Decided to take a buck knife to their man parts. Oh, okay. That’s a choice. There you go. Cut their own penis off. Okay. Like, they were successful in this decision and endeavor? They were. Were they successful? Oh, completely successful. Through and through. Cut it off. Somehow, I don’t remember the specifics, like, did he call the ambulance?

Did somebody else notice him on the street? I don’t know, like, what led to EMS getting there, but they got there. And properly, you know, uh, packaged his package. That worked well, I didn’t do that on purpose. Meta packaging. Meta packaging. Honestly, I didn’t think about that at the time. Um, but while we’re talking about this, we can have an educational moment.

Anytime you have an amputation, including something like that, you know, more often it’s digits. You ra [00:22:00] you, you try to wrap it in like a, a moist paper towel. If you have that, put it in a Ziploc baggie and then put that Ziploc baggy in another Ziploc baggy of sorts with ice water. Oh, okay. So you don’t want it like directly double on the ice double bag.

Yeah. The package right. . I see what you did there. Double. Yeah. Yeah. So double bag it just in case. And then, and then they showed up at the emergency department and, you know, um, sometimes I’m so glad someone had the foresight of bringing the penis in with the patient. I mean, what else do you do? Leave it on the street?

Well, I mean, you know, I don’t know. But if he didn’t have it, we’d just kind of stop the bleeding and I guess send him home, I don’t know. Give him some antibiotics, that’s another alternate universe. Do they make prosthetics? Surely they do. If there’s a A paramedic listening who has, at one point or another, you know, saved a penis that has been severed.

Uh, please let us know. Give us an email. I would just like to remind everyone at this point that we are still on the leeches story. Oh yeah. So this [00:23:00] is only all ties in. It all ties in. Going and then, you know, going, you make, we got distracted on the, on the amputated penis. Okay. , there’s something about it proceed.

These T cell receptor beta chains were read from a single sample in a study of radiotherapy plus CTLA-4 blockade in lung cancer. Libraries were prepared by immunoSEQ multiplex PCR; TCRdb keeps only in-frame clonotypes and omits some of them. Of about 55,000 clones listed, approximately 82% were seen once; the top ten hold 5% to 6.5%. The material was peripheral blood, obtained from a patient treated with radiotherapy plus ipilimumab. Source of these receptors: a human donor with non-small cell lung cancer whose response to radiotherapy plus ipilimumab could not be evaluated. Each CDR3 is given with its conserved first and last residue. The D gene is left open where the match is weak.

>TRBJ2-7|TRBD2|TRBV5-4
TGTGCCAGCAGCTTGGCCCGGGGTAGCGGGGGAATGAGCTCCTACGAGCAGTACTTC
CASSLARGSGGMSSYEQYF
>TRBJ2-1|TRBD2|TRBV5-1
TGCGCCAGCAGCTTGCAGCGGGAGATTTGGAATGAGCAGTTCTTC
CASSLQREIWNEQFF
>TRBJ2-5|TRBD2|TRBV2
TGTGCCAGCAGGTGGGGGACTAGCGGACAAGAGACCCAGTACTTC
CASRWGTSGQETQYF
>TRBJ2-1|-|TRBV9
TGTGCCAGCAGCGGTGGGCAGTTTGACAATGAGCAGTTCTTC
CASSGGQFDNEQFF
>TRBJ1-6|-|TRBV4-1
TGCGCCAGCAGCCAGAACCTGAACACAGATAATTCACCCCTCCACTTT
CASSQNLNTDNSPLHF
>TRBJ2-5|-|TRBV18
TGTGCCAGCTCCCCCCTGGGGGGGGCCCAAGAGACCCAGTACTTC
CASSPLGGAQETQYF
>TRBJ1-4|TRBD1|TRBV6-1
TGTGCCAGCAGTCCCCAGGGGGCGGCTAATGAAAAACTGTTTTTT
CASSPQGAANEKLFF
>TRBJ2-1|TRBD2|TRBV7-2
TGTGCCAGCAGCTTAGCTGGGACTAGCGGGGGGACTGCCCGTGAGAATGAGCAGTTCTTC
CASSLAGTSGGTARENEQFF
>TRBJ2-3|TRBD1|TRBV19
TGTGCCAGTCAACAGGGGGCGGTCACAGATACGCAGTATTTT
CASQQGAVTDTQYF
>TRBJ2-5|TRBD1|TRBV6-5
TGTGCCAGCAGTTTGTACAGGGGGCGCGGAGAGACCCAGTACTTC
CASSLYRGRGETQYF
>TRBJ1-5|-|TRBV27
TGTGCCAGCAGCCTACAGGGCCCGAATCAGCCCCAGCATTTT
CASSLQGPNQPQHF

That’s not our attention, I guess. Um, but so, you know, it’s kind of funny because you make good decisions as, as residents and as physicians and, and other times you do things because you normally do them, and then afterwards you realize like, oh, that we didn’t need to do that. Um, we, we, when we got there, we took an x ray of the, uh, of the severed penis, um, like kind of there on the bed, and, and maybe the upper level, because I think I was an intern at the time, maybe the upper level resident was like looking for foreign bodies, okay, like that might, that might be kind of called for, but usually we do it with fingers so we can see.

If there’s still like bone there or not, but there’s what, what else is there in ? I don’t know. So anyways, I, I have a picture, actually, don’t ask me on my phone of the x-ray. Oh, okay. You know, de-identified, but it’s, it’s the guy’s legs and [00:24:00] just his, his man part’s just there, just sitting there in between the two.

And I’m always like, why did I do that? Um, but then, you know, he’s. He doesn’t have decision making capacity at this point. He’s extremely high still, um, and the decision was make was made for him, basically, to reattach his penis. And then it was my very prestigious job later on as a medical student when they tried to kind of enhance the blood flow through that area and maybe increase the likelihood of it surviving by putting leeches on it.